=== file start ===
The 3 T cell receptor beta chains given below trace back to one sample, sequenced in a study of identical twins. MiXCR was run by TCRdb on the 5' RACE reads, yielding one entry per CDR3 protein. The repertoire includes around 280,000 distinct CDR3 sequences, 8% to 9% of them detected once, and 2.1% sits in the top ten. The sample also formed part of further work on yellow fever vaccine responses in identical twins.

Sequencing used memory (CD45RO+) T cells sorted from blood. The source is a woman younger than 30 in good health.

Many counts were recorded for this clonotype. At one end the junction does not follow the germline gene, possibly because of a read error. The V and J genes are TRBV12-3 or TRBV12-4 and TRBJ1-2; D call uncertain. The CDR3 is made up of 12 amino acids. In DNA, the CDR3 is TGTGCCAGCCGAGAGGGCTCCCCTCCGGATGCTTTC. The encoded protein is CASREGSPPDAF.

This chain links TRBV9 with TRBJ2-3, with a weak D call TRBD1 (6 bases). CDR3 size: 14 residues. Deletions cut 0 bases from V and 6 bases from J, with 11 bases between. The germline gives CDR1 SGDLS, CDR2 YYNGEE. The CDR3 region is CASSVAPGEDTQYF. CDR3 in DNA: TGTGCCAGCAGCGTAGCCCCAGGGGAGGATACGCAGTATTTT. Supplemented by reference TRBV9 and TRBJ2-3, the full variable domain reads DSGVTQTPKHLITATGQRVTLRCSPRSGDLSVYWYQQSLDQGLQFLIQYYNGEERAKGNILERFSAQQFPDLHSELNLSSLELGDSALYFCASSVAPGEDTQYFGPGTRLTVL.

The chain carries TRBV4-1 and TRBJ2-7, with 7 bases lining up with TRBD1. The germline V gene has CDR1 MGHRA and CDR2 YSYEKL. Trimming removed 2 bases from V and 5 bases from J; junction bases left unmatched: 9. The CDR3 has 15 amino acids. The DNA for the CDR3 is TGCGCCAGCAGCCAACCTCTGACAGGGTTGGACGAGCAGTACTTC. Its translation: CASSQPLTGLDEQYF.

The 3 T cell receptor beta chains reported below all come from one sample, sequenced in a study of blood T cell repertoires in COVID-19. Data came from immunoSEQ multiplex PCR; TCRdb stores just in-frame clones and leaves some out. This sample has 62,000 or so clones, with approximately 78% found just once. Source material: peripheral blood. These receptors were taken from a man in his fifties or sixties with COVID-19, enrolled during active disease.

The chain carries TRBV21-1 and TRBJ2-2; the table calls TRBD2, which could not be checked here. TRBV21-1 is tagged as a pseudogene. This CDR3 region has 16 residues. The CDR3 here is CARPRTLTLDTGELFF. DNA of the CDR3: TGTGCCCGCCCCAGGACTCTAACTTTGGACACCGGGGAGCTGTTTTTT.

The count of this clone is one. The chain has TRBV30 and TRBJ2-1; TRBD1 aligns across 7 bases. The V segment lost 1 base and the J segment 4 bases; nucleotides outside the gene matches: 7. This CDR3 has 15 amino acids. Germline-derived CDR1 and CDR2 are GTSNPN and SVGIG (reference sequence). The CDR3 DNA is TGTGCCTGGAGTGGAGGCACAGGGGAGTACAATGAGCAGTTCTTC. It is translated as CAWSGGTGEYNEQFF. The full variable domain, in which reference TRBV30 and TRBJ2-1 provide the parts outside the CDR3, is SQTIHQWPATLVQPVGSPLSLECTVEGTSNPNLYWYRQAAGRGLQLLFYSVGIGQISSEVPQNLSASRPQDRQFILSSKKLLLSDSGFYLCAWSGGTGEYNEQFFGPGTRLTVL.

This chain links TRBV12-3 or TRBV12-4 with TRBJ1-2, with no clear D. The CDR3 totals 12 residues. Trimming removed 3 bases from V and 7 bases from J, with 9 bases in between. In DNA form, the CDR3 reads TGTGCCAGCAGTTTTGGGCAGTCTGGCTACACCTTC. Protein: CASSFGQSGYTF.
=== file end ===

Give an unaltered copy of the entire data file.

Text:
The 3 T cell receptor beta chains given below trace back to one sample, sequenced in a study of identical twins. MiXCR was run by TCRdb on the 5' RACE reads, yielding one entry per CDR3 protein. The repertoire includes around 280,000 distinct CDR3 sequences, 8% to 9% of them detected once, and 2.1% sits in the top ten. The sample also formed part of further work on yellow fever vaccine responses in identical twins.

Sequencing used memory (CD45RO+) T cells sorted from blood. The source is a woman younger than 30 in good health.

Many counts were recorded for this clonotype. At one end the junction does not follow the germline gene, possibly because of a read error. The V and J genes are TRBV12-3 or TRBV12-4 and TRBJ1-2; D call uncertain. The CDR3 is made up of 12 amino acids. In DNA, the CDR3 is TGTGCCAGCCGAGAGGGCTCCCCTCCGGATGCTTTC. The encoded protein is CASREGSPPDAF.

This chain links TRBV9 with TRBJ2-3, with a weak D call TRBD1 (6 bases). CDR3 size: 14 residues. Deletions cut 0 bases from V and 6 bases from J, with 11 bases between. The germline gives CDR1 SGDLS, CDR2 YYNGEE. The CDR3 region is CASSVAPGEDTQYF. CDR3 in DNA: TGTGCCAGCAGCGTAGCCCCAGGGGAGGATACGCAGTATTTT. Supplemented by reference TRBV9 and TRBJ2-3, the full variable domain reads DSGVTQTPKHLITATGQRVTLRCSPRSGDLSVYWYQQSLDQGLQFLIQYYNGEERAKGNILERFSAQQFPDLHSELNLSSLELGDSALYFCASSVAPGEDTQYFGPGTRLTVL.

The chain carries TRBV4-1 and TRBJ2-7, with 7 bases lining up with TRBD1. The germline V gene has CDR1 MGHRA and CDR2 YSYEKL. Trimming removed 2 bases from V and 5 bases from J; junction bases left unmatched: 9. The CDR3 has 15 amino acids. The DNA for the CDR3 is TGCGCCAGCAGCCAACCTCTGACAGGGTTGGACGAGCAGTACTTC. Its translation: CASSQPLTGLDEQYF.

The 3 T cell receptor beta chains reported below all come from one sample, sequenced in a study of blood T cell repertoires in COVID-19. Data came from immunoSEQ multiplex PCR; TCRdb stores just in-frame clones and leaves some out. This sample has 62,000 or so clones, with approximately 78% found just once. Source material: peripheral blood. These receptors were taken from a man in his fifties or sixties with COVID-19, enrolled during active disease.

The chain carries TRBV21-1 and TRBJ2-2; the table calls TRBD2, which could not be checked here. TRBV21-1 is tagged as a pseudogene. This CDR3 region has 16 residues. The CDR3 here is CARPRTLTLDTGELFF. DNA of the CDR3: TGTGCCCGCCCCAGGACTCTAACTTTGGACACCGGGGAGCTGTTTTTT.

The count of this clone is one. The chain has TRBV30 and TRBJ2-1; TRBD1 aligns across 7 bases. The V segment lost 1 base and the J segment 4 bases; nucleotides outside the gene matches: 7. This CDR3 has 15 amino acids. Germline-derived CDR1 and CDR2 are GTSNPN and SVGIG (reference sequence). The CDR3 DNA is TGTGCCTGGAGTGGAGGCACAGGGGAGTACAATGAGCAGTTCTTC. It is translated as CAWSGGTGEYNEQFF. The full variable domain, in which reference TRBV30 and TRBJ2-1 provide the parts outside the CDR3, is SQTIHQWPATLVQPVGSPLSLECTVEGTSNPNLYWYRQAAGRGLQLLFYSVGIGQISSEVPQNLSASRPQDRQFILSSKKLLLSDSGFYLCAWSGGTGEYNEQFFGPGTRLTVL.

This chain links TRBV12-3 or TRBV12-4 with TRBJ1-2, with no clear D. The CDR3 totals 12 residues. Trimming removed 3 bases from V and 7 bases from J, with 9 bases in between. In DNA form, the CDR3 reads TGTGCCAGCAGTTTTGGGCAGTCTGGCTACACCTTC. Protein: CASSFGQSGYTF.